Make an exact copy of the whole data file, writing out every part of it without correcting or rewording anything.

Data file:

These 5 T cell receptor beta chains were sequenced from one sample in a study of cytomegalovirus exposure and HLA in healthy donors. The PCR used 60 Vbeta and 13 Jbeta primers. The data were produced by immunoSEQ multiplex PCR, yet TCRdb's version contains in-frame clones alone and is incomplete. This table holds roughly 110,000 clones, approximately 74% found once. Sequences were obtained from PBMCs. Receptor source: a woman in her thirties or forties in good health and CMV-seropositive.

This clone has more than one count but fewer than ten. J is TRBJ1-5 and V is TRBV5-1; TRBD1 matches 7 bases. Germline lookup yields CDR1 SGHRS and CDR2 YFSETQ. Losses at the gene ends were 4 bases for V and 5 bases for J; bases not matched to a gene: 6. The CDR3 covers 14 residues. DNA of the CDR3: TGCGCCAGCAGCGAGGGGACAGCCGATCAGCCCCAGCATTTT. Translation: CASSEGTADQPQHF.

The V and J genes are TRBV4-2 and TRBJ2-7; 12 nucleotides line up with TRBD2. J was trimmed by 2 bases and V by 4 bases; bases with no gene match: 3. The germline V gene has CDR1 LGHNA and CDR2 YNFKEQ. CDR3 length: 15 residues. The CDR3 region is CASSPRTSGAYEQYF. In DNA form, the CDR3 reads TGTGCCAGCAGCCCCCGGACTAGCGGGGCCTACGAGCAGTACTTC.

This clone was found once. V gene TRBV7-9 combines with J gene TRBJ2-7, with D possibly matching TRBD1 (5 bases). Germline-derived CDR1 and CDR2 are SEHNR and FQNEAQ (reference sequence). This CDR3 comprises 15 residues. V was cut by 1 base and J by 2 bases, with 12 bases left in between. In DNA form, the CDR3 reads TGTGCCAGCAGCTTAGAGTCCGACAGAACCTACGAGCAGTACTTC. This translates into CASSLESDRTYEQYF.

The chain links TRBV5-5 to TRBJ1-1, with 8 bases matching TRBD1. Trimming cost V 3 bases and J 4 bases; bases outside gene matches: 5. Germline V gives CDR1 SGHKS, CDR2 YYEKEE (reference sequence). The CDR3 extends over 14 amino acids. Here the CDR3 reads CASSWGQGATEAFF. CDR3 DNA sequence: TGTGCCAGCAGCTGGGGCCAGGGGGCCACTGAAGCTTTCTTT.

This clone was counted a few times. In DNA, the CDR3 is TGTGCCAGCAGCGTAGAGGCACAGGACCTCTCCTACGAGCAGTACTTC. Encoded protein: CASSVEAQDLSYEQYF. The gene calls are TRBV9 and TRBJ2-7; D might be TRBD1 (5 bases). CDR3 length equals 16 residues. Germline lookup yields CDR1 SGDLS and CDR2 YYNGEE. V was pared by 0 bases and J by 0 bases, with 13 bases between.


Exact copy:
These 5 T cell receptor beta chains were sequenced from one sample in a study of cytomegalovirus exposure and HLA in healthy donors. The PCR used 60 Vbeta and 13 Jbeta primers. The data were produced by immunoSEQ multiplex PCR, yet TCRdb's version contains in-frame clones alone and is incomplete. This table holds roughly 110,000 clones, approximately 74% found once. Sequences were obtained from PBMCs. Receptor source: a woman in her thirties or forties in good health and CMV-seropositive.

This clone has more than one count but fewer than ten. J is TRBJ1-5 and V is TRBV5-1; TRBD1 matches 7 bases. Germline lookup yields CDR1 SGHRS and CDR2 YFSETQ. Losses at the gene ends were 4 bases for V and 5 bases for J; bases not matched to a gene: 6. The CDR3 covers 14 residues. DNA of the CDR3: TGCGCCAGCAGCGAGGGGACAGCCGATCAGCCCCAGCATTTT. Translation: CASSEGTADQPQHF.

The V and J genes are TRBV4-2 and TRBJ2-7; 12 nucleotides line up with TRBD2. J was trimmed by 2 bases and V by 4 bases; bases with no gene match: 3. The germline V gene has CDR1 LGHNA and CDR2 YNFKEQ. CDR3 length: 15 residues. The CDR3 region is CASSPRTSGAYEQYF. In DNA form, the CDR3 reads TGTGCCAGCAGCCCCCGGACTAGCGGGGCCTACGAGCAGTACTTC.

This clone was found once. V gene TRBV7-9 combines with J gene TRBJ2-7, with D possibly matching TRBD1 (5 bases). Germline-derived CDR1 and CDR2 are SEHNR and FQNEAQ (reference sequence). This CDR3 comprises 15 residues. V was cut by 1 base and J by 2 bases, with 12 bases left in between. In DNA form, the CDR3 reads TGTGCCAGCAGCTTAGAGTCCGACAGAACCTACGAGCAGTACTTC. This translates into CASSLESDRTYEQYF.

The chain links TRBV5-5 to TRBJ1-1, with 8 bases matching TRBD1. Trimming cost V 3 bases and J 4 bases; bases outside gene matches: 5. Germline V gives CDR1 SGHKS, CDR2 YYEKEE (reference sequence). The CDR3 extends over 14 amino acids. Here the CDR3 reads CASSWGQGATEAFF. CDR3 DNA sequence: TGTGCCAGCAGCTGGGGCCAGGGGGCCACTGAAGCTTTCTTT.

This clone was counted a few times. In DNA, the CDR3 is TGTGCCAGCAGCGTAGAGGCACAGGACCTCTCCTACGAGCAGTACTTC. Encoded protein: CASSVEAQDLSYEQYF. The gene calls are TRBV9 and TRBJ2-7; D might be TRBD1 (5 bases). CDR3 length equals 16 residues. Germline lookup yields CDR1 SGDLS and CDR2 YYNGEE. V was pared by 0 bases and J by 0 bases, with 13 bases between.